Frequently Asked Questons

What are the highlights of the gardens?

  • The National Magnolia Collection, with over 600 varieties.
  • The champion trees, including the tallest Giant Redwood in Cornwall.
  • The woodland garden paths, offering stunning coastal views.

How long does it take to explore the gardens? – Allow at least 2-3 hours to explore the main part of the gardens. There are also longer walks available for more dedicated explorers.

Are the gardens suitable for children? – Yes, children are welcome in the gardens, but please be aware that there are steep paths and uneven surfaces. Children must be supervised at all times.

Are dogs allowed in the gardens? – Well-behaved dogs on leads are welcome in the gardens.

Is the castle accessible for visitors with disabilities? – The castle itself is not accessible due to its historic layout. However, the gardens have some wheelchair-accessible paths.

caerhays castle with pink flowers

Nearby Attractions

Pair a visit to this dreamy coastal manor house estate with: ·

  • The Lost Gardens of Heligan – Just a 10 minute drive from Caerhays Castle, explore these restored gardens containing exotic plants from the Southern Hemisphere & Asia, with features like the Giant’s Head, jungle area and Mud Maid sculpture.
  • Mevagissey – This charming traditional fishing village with narrow streets lined with galleries, shops and cafés clusters around a tiny colourful harbour filled with bobbing boats – just 4 miles from Caerhays.
  • Charlestown Harbour – Used as a backdrop for Poldark and Alice In Wonderland, this picturesque Grade II listed harbour lined with tall ships was built for the copper and china clay trade in the 19th century.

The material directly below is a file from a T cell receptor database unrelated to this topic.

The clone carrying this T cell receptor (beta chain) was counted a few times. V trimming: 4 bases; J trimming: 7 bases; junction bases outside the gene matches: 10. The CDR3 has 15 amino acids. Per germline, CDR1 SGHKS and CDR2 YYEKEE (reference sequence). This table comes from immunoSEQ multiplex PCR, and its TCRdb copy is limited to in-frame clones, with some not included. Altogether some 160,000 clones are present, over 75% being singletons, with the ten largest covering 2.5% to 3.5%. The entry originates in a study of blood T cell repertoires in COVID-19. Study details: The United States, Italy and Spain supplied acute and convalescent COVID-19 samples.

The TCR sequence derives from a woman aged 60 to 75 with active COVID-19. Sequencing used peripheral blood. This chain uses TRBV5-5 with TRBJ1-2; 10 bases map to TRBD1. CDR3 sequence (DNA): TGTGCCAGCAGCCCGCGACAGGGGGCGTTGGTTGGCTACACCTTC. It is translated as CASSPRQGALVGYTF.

• Pentewan Beach – Found 5 minutes drive from St Austell on the way to Caerhays Castle, this large Blue Flag beach has golden sands, seasonal cafes plus watersports equipment available for hire.
  • Polgoon Vineyard – This family-run vineyard offers award-winning English wines like Chardonnay and Pinot Noir, with vineyard tours, tastings and views across rolling Cornish hills.
  • Wheal Martyn – Discover Cornwall’s mining heritage at the museum and trails of this former clay works, depicting how china clay was produced from local granite in the area near St Austell and Caerhays.
  • Duporth Beach – Just outside Charlestown near Caerhays is this gently sloping sandy beach popular for swimming, with striking Kelsey Head cliffs behind and some facilities like seasonal cafes.
  • Carlyon Bay Beach – Also close to Caerhays Castle, this beautiful sweeping beach surrounded by low cliffs has rock pools, scenic coastal walks and the Carlyon Bay Golf Course nearby.
  • Trenarren Garden – An impressive formal Cornish garden near the castle containing rare trees & plants from the Southern Hemisphere, with highlights like the 60m Jubilee Walkway and spectacular Spring flower displays.